March 8, 2011 |
Eating disorders among teens is dangerous enough. Now researchers say these teens face a higher likelihood of having more psychological problems, including suicidal thoughts. There’s no sure-fire cure for any of these self-destructive and potentially fatal behaviors, but learning how to identify them is the first step. Friends may be the first to be aware that something's wrong. People with anorexia nervosa, for example, don't eat enough because they think they're too fat -- even though they may be very thin.
December 6, 1992
It was a casual observation, really. The type of remark hundreds, maybe thousands of young women hear every day. But this was my coach talking. And I listened carefully. "Hey, Ludovise," he said. "Better stick to salads this week. Your thighs are looking kind of heavy." Had I not felt so vulnerable that day, maybe I could have brushed the words aside. Maybe I could have realized no one needs to worry about heavy thighs when she barely weighs 100 pounds. But I was coming off an injury.
July 5, 1987
Nothing wastes women's time and health more than the idea present in Calistro's column. Women's time can be spent in ways more profitable to society than torturing their bodies into the proper physical shape to fit changing fashion dictates (three months is all it takes!). Also, articles of this kind contribute to the onset of anorexia, bulimia and other weight-related neuroses. Please don't have a hand in such nonsense. Vicky Mires Agoura Hills
January 3, 2011 |
Eating disorders are increasing among children, particularly those younger than 12. And the answer isn’t to tell kids to start (or stop) eating. Disorders like anorexia and bulimia signal serious behavior problems. Here's an expert who can help explain why. Dr. David S. Rosen, professor of adolescent medicine at the University of Michigan Health System, will be the guest at a live Web chat Tuesday (1 p.m. Eastern, noon Central, 10 a.m. Pacific) to discuss eating disorders with Chicago Tribune health reporter Deborah Shelton.
November 23, 2009 |
Binge eating was long seen by psychiatrists as an unusual symptom of major depression or an anxiety disorder. After all, it seemed sometimes to lessen or yield to antidepressants and psychotherapy -- both aimed primarily at treating depression or anxiety. But as anorexia and bulimia gained public recognition and as eating disorder clinics began to fill in the 1980s, the field began to see a growing group of patients who had clearly dysfunctional eating patterns yet fit the description of neither anorexia nor bulimia.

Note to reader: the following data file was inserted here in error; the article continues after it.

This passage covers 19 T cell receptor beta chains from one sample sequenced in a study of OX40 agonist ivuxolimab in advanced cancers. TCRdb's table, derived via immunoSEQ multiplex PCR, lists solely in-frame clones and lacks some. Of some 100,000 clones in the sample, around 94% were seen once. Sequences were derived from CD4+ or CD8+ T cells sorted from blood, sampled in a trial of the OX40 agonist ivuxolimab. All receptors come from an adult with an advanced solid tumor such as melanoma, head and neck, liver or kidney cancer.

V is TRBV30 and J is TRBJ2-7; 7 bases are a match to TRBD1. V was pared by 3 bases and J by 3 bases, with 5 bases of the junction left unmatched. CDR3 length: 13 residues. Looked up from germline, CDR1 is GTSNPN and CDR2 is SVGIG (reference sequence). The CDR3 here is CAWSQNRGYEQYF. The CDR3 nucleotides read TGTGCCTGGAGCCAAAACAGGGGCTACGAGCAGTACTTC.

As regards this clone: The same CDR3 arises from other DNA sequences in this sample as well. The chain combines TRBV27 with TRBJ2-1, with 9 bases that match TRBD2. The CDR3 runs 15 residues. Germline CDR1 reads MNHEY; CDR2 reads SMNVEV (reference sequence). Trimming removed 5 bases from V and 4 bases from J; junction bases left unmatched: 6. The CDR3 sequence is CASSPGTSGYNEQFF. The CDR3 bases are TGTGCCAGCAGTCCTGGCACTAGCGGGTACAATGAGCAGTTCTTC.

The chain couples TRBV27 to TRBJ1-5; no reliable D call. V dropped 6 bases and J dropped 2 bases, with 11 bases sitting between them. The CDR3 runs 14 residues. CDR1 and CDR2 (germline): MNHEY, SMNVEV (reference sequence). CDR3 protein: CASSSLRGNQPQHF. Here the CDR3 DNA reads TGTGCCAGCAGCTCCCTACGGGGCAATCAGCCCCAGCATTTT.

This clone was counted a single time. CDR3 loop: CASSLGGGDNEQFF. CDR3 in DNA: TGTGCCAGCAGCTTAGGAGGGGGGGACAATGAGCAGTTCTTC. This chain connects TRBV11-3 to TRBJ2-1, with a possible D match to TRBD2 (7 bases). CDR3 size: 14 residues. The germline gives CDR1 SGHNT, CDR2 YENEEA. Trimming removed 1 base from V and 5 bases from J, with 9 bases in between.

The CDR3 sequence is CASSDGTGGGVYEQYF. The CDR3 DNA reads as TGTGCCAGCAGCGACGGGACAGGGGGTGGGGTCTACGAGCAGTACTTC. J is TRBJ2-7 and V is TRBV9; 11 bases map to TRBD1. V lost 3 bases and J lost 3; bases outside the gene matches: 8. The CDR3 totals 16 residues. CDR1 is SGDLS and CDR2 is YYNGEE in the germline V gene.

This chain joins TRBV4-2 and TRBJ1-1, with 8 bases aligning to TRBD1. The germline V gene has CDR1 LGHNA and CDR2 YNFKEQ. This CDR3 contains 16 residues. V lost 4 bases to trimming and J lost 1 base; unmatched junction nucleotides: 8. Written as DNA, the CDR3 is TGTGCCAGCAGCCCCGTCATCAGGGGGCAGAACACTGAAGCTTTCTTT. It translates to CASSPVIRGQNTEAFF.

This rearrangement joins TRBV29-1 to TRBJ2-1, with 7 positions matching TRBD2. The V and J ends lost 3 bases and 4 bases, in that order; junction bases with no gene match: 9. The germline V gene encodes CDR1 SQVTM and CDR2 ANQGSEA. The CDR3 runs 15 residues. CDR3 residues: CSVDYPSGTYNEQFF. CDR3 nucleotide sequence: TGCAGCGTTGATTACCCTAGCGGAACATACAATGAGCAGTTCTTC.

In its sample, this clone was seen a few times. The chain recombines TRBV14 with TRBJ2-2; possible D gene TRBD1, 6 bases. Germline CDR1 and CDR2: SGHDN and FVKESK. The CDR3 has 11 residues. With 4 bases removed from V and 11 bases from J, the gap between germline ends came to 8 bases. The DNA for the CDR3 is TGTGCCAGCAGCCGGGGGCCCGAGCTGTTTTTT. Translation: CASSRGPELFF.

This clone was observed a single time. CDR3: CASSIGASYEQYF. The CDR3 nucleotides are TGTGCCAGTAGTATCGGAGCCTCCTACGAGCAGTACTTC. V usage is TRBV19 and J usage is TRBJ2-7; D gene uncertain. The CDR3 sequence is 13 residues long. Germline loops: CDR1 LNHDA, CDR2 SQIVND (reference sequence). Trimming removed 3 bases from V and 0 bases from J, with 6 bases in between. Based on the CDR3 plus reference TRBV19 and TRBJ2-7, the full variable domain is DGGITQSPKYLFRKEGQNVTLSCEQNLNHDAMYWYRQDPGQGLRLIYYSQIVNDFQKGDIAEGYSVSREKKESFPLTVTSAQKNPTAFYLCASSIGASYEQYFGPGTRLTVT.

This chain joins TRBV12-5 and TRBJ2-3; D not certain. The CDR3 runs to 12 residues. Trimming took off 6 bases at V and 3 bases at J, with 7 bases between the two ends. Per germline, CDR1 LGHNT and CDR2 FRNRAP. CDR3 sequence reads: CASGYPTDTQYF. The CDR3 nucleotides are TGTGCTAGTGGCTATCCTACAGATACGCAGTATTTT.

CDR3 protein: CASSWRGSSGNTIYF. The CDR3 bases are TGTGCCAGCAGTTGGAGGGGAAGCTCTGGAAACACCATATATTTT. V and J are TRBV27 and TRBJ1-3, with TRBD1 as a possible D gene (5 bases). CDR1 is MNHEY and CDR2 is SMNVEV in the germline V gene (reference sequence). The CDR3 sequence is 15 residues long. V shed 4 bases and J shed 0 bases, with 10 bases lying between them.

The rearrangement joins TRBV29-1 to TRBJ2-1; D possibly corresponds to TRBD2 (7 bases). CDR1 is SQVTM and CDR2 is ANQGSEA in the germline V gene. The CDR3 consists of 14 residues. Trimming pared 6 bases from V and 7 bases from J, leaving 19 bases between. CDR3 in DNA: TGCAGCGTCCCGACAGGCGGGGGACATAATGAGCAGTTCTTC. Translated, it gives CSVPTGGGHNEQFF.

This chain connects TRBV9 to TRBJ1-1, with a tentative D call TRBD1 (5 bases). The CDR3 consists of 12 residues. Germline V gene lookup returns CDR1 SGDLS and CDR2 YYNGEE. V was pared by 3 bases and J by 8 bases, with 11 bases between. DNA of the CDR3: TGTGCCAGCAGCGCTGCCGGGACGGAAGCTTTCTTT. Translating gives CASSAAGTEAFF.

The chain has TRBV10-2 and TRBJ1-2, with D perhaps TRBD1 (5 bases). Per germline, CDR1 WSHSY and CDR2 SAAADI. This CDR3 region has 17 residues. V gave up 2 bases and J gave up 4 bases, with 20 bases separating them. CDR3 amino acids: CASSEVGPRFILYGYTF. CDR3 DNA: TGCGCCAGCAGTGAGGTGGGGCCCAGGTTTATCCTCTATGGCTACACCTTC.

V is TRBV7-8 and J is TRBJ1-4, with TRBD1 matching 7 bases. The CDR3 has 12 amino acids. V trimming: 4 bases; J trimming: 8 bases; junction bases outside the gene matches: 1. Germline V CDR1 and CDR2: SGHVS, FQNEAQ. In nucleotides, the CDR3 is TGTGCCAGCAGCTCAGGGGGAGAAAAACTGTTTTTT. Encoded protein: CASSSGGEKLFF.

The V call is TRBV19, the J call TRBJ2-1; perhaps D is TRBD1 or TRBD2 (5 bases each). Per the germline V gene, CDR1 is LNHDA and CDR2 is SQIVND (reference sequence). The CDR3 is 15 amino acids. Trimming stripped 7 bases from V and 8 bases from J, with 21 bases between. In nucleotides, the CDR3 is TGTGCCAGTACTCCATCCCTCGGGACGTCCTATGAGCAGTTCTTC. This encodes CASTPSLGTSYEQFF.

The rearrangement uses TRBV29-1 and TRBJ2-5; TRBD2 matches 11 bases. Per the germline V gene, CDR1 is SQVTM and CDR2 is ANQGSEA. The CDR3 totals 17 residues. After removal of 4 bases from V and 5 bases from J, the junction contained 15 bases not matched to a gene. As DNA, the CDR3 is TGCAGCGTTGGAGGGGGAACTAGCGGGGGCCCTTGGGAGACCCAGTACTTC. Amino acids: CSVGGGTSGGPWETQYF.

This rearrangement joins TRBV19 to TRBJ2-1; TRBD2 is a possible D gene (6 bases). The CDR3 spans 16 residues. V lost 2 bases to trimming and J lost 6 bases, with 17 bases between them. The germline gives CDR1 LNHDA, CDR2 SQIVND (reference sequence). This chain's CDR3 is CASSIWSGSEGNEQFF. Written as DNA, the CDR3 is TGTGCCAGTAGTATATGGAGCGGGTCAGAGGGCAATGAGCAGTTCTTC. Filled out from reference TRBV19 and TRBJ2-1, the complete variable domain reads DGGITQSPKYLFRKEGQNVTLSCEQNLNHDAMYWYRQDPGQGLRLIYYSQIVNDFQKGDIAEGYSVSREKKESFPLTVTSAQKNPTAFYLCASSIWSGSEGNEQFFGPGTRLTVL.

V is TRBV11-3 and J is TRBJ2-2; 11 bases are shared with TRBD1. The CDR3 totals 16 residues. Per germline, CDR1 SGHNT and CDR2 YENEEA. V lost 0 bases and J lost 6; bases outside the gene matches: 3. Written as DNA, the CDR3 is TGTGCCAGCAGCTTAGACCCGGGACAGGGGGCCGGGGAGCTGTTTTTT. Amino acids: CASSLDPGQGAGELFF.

November 30, 1994 |
Specialists who treat eating disorders have been noticing something different about their patients lately. More of them are men. "I have men coming into my office telling me they're convinced they were passed over for promotion because the other guy was slimmer and they look more like a beach ball. Or their wife is unhappy with them because of their appearance," says Dr. Randall Flanery, director of the eating disorders program in the behavioral medicine division of the St.
May 23, 1995 |
Most everyone has heard stories or seen made-for-TV movies about women and girls who starve themselves into barely walking skeletons or gorge on massive loads of food that are then vomited. Although about 7 million women across the United States suffer from eating disorders, including anorexia nervosa and bulimia--life-threatening and often chronic illnesses for which exact causes are not known--an estimated 1 million American men also struggle with the diseases.
December 6, 1992 |
Like many wrestling coaches, Terry Davis often placed tremendous emphasis on weight. How much does that boy weigh? Can he lose five pounds by Friday? Didn't I tell that kid not to go an ounce over 130? Davis, a longtime youth coach now in his first year at Whittier Christian High in La Habra, used to consider weight to be nearly as important as performance. But his outlook has changed.
February 12, 2002 |
At first, peering into her computer screen, Janice Saunders was struck by the eerie triptychs: jutting hipbones, a blade of clavicle, a rib cage in relief. A double click brought her to message boards full of wild chatter and ghoulish advice: "Worried about that side of fries last night? Swallow half a bottle of laxatives!" "At a plateau? Try syrup of ipecac, what they use at hospitals for accidental poisoning. This helps to purge the body."
August 7, 1994 |
Ten years ago, a spunky sprite with a 1,000-watt smile and a girl-next-door name, Mary Lou Retton, vaulted from the Los Angeles Olympics across television screens into the homes of millions of Americans who fell in love with her. Sweet 16, 4-feet-9, a red-white-and-blue, stars-and-stripes ball spinning through the air, she made an entire country cheer on Aug. 3, 1984, when she landed firmly on her feet and flung up her arms, absolutely sure of a perfect 10 that gave her the first U.S.